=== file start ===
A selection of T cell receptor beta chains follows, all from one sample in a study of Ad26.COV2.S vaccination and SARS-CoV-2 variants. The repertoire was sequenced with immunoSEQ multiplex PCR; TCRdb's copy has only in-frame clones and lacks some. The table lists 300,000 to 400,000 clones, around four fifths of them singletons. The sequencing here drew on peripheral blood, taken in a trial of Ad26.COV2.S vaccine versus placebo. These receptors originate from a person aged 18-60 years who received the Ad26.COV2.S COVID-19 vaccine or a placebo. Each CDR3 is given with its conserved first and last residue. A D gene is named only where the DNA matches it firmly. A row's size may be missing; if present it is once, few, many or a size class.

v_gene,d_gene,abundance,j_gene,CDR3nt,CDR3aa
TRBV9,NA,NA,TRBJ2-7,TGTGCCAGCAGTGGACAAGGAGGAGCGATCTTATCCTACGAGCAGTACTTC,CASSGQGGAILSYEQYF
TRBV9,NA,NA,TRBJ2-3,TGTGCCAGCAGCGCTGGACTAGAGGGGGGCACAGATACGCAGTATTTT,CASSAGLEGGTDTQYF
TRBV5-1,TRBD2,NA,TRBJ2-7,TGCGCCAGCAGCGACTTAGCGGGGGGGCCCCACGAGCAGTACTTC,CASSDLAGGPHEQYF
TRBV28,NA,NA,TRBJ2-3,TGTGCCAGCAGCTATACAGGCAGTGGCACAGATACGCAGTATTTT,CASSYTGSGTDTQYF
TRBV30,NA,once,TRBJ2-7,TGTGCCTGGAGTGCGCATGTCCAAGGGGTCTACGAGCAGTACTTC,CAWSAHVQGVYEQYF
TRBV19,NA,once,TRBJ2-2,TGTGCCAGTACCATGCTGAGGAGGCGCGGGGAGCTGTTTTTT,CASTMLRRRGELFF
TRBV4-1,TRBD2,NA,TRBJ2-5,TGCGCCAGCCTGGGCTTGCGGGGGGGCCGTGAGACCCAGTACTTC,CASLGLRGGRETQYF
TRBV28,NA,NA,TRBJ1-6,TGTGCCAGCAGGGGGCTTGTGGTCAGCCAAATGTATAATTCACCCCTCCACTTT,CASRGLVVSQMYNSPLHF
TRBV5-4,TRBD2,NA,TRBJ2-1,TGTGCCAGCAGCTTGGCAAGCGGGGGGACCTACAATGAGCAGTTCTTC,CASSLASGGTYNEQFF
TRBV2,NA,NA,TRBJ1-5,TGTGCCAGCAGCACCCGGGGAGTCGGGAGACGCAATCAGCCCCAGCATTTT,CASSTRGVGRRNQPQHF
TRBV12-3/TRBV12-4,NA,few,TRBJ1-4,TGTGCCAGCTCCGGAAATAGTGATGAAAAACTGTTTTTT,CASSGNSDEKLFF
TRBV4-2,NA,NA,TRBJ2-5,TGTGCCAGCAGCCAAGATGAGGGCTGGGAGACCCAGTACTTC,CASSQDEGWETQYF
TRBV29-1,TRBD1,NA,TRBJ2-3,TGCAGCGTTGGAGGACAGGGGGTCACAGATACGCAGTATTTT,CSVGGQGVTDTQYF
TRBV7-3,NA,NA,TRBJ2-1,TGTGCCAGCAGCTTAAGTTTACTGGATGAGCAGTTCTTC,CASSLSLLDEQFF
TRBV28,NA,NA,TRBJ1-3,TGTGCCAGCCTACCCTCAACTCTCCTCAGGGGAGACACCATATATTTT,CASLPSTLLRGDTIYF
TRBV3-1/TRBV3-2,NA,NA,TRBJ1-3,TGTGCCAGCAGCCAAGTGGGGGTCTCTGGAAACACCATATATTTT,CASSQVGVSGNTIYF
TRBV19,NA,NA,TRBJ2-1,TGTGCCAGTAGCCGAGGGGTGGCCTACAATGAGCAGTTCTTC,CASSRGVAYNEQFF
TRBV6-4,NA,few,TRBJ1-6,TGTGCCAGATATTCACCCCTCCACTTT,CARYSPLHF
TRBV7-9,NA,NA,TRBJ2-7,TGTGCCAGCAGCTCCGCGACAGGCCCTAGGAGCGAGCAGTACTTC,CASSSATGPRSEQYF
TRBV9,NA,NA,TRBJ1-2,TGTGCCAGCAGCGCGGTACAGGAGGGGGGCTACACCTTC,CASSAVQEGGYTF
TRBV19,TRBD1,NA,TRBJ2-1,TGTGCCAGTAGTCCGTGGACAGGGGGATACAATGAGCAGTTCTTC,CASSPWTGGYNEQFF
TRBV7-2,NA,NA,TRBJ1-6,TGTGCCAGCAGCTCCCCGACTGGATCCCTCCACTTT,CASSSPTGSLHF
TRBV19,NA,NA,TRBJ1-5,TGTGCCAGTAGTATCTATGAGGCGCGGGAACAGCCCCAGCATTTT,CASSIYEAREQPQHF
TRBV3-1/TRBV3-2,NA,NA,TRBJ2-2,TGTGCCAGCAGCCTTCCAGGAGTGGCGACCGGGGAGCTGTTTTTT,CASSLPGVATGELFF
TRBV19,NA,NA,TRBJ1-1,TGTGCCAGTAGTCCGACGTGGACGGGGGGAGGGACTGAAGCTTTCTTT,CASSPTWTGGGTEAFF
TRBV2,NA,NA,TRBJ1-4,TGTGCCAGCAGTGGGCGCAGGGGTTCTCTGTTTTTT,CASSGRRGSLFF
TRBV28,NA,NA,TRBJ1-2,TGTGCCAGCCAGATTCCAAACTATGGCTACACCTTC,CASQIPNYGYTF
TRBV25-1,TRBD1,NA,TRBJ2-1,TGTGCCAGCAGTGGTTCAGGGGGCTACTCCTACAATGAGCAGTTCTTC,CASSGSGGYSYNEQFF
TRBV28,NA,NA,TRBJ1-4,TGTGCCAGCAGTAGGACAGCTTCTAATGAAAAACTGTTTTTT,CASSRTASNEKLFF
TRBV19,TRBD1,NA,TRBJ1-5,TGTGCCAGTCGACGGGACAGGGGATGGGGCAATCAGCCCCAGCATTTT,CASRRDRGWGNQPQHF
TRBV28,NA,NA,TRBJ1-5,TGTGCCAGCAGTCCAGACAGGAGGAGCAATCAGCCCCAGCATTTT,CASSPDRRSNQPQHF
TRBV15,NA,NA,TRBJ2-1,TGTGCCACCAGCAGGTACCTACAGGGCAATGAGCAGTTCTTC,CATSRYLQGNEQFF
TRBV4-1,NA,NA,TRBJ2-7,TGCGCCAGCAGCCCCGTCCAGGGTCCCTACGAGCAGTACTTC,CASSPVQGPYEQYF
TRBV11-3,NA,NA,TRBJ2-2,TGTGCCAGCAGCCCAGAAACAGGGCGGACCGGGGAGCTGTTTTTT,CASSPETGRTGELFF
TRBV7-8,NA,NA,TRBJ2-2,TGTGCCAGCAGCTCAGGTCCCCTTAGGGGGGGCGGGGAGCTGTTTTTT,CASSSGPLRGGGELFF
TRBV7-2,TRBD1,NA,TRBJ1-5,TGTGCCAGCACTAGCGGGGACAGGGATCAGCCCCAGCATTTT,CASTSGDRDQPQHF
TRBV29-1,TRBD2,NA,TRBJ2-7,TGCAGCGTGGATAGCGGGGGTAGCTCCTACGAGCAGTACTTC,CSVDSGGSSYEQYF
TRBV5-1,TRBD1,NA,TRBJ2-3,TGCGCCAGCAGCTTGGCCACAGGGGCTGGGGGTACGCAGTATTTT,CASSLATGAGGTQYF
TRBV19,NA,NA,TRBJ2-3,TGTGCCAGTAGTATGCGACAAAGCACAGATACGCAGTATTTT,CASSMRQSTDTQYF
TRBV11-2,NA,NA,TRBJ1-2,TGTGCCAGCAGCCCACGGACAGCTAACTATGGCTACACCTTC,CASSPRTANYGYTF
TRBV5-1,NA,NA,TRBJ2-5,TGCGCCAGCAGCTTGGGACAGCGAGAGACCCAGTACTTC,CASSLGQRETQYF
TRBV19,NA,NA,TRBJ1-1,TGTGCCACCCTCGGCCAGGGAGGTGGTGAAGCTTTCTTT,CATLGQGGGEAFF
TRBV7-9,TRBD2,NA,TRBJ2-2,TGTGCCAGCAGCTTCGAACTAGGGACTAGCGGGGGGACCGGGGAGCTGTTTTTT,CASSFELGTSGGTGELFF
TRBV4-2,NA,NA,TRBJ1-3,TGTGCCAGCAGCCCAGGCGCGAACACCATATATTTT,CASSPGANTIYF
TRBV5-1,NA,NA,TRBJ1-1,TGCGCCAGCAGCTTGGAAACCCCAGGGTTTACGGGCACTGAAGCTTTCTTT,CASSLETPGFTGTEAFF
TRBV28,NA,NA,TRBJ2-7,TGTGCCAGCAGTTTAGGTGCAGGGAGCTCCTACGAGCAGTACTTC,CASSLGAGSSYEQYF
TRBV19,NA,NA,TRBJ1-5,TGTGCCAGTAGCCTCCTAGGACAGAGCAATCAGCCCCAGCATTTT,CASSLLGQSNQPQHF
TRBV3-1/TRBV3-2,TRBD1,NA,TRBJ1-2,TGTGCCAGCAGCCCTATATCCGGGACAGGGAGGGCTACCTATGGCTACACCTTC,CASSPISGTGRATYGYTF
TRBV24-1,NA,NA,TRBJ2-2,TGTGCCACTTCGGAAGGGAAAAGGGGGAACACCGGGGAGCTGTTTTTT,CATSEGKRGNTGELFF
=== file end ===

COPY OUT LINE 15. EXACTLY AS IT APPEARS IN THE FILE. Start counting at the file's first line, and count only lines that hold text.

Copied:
TRBV29-1,TRBD1,NA,TRBJ2-3,TGCAGCGTTGGAGGACAGGGGGTCACAGATACGCAGTATTTT,CSVGGQGVTDTQYF